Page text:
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Re: Acoutic Treatment Phase 2

5a. Damp the entire front wall to address reflections from the surrounds messing up the front soundstage.

In the rear, stay with the triangular chunks. Better performance for the same $$$ as 6" straddling.

Side wall panels - going to 4" is good. Probably a 2" gap is fine.

I would do side wall and corners first. Diffusion probably last.
 

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Re: Acoutic Treatment Phase 2

Generally speaking, yes. 2' will be fine. You can go thicker but I'd want to know what else is going to be going on in the room overall.

Bryan
 

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Discussion Starter · #5 ·
Re: Acoutic Treatment Phase 2

Thanks again Bryan. I think I will start with options 3a and 1 as suggested, and decide what is needed from there. Front wall treatment would not be too difficult, and sounds as though it would be worth the effort. That may be phase 3 for me.
 

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Discussion Starter · #6 ·
Gave it some thought and kicked around the idea of building my own bass traps, but the longer I think about it the more he GIK tri-traps look like the way to go. I ordered a couple fabric samples this week, to get the color right. This will most likely be the next purchase for my HT. After that I'm going to get some pre-built 4" deep frames and 6 more 2" panels to expand my side wall absorption panels.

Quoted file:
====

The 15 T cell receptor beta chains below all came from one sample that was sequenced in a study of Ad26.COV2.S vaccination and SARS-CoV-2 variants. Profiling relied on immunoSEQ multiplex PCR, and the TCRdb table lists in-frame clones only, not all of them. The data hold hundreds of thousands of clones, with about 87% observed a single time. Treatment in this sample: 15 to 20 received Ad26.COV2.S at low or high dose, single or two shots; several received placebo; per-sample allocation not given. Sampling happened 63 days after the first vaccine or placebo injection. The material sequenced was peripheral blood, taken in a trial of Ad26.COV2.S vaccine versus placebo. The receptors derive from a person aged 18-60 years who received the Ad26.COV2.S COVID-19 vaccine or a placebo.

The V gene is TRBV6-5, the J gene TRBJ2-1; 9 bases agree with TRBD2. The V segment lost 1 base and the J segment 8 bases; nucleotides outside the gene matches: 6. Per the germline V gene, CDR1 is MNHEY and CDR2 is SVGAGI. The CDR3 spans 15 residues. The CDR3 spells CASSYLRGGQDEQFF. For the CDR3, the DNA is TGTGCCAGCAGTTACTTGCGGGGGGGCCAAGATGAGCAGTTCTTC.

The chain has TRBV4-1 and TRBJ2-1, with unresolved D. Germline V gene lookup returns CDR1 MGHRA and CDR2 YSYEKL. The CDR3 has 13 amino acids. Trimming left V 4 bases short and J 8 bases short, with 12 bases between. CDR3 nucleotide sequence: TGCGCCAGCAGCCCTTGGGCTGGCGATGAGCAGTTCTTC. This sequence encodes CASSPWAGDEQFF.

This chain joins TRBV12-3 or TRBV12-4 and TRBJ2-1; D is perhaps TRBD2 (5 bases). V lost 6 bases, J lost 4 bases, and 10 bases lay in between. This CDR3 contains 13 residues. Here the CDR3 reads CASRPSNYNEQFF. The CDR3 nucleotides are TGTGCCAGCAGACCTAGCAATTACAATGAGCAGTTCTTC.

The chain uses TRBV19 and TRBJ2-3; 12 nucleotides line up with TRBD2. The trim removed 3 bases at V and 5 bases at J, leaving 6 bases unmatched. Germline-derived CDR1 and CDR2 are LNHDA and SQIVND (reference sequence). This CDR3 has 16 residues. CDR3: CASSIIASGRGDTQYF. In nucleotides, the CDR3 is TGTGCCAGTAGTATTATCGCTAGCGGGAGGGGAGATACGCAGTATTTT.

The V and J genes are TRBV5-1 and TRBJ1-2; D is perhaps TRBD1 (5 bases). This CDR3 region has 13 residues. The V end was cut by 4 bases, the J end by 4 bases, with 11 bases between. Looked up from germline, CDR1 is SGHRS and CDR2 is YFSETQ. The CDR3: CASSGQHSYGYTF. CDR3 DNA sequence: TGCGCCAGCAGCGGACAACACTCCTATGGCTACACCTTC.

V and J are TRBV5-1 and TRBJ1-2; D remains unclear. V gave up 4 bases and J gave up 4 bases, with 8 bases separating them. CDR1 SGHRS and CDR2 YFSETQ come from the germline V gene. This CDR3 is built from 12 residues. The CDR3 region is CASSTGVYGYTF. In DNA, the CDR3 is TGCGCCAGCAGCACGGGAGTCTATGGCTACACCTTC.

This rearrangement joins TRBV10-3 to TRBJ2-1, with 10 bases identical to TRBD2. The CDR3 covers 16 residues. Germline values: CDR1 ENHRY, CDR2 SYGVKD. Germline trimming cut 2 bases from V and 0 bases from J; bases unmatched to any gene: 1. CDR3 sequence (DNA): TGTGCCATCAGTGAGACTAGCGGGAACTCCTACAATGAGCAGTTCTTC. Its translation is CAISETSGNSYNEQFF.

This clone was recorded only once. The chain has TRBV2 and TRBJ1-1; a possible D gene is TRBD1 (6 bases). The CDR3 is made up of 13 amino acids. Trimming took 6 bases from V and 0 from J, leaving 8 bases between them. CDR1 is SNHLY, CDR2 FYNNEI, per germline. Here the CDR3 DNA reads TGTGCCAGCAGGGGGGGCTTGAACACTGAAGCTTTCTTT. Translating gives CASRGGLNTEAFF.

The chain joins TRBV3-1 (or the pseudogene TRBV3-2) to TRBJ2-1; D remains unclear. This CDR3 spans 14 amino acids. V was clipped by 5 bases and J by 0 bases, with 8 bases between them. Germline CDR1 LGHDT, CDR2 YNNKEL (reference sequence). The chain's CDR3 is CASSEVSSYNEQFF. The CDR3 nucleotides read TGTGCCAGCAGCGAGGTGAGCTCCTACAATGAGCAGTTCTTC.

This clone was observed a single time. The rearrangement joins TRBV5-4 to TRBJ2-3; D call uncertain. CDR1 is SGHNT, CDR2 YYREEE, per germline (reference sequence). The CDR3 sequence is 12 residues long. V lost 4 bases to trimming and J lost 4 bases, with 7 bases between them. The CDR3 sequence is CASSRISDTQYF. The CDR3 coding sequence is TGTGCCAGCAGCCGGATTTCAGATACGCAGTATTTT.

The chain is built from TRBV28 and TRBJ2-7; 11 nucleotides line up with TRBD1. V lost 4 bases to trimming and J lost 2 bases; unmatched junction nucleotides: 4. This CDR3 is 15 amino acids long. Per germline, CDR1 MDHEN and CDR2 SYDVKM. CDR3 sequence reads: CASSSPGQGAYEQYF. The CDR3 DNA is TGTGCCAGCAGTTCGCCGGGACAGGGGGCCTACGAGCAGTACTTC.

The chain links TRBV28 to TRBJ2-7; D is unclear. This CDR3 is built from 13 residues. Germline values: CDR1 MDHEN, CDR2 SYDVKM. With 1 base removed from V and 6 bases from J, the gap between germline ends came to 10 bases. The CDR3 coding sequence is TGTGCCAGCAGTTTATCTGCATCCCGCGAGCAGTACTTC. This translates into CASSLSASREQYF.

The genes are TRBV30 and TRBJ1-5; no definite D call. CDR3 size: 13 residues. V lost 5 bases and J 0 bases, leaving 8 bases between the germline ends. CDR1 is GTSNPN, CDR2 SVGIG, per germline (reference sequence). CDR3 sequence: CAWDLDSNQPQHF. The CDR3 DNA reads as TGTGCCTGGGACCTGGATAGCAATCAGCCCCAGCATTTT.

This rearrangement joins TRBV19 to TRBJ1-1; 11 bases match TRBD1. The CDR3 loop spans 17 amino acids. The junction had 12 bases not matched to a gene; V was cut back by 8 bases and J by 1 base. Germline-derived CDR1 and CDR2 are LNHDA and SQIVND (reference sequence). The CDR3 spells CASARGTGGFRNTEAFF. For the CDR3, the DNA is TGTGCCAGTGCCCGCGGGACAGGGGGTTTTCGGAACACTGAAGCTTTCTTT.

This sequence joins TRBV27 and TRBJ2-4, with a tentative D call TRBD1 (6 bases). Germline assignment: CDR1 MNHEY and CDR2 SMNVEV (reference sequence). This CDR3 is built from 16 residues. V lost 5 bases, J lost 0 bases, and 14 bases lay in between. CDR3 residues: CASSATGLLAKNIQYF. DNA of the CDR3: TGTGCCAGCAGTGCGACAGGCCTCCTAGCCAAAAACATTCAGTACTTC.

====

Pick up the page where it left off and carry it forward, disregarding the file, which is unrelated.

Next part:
Bryan - what's the best way to mount tri-traps to the wall (sheetrock)?
 

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Tri Traps have no provision to mount. They're designed to sit on the floor and stack. If you need to get them up, you'd just need to build a small corner shelf for them to sit on.

Bryan
 

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Discussion Starter · #8 ·
Old thread here but I'm finally ready to pull the trigger on some acoustic updates. I want to get this done correctly before the subwoofer and Atmos upgrades I'm hoping to do possibly early next year. I'm going to forgo the DIY option and get GIK 244 panels for the side walls first and re-evaluate. Next step will be tri-traps in the back corners if needed.
 

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Both are good things to do. Which first is personal preference.
 

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Discussion Starter · #11 ·
My panels arrived last week and I installed them over the weekend. Installation was pretty easy. I used two screws with Sheetrock anchors per panel. The only real time consuming part is measuring for screw/hook locations on the wall and keeping them lined up and level. Each panel hangs with a wire across the back like a large picture frame (which also allows for easy height tweaking). As you can see I have three panels on each side wall positioned to catch first reflections from the left, right, and center channels for all seating positions. I kept my 2" thick DIY panels and have them stacked in the back corners to see if they'll help a bit with bass trapping as well. I have not had a chance yet to do any listening or measurements but I plan to do that pretty soon and post results here. Stay tuned! In the meantime, enjoy some poorly lit phone camera pictures!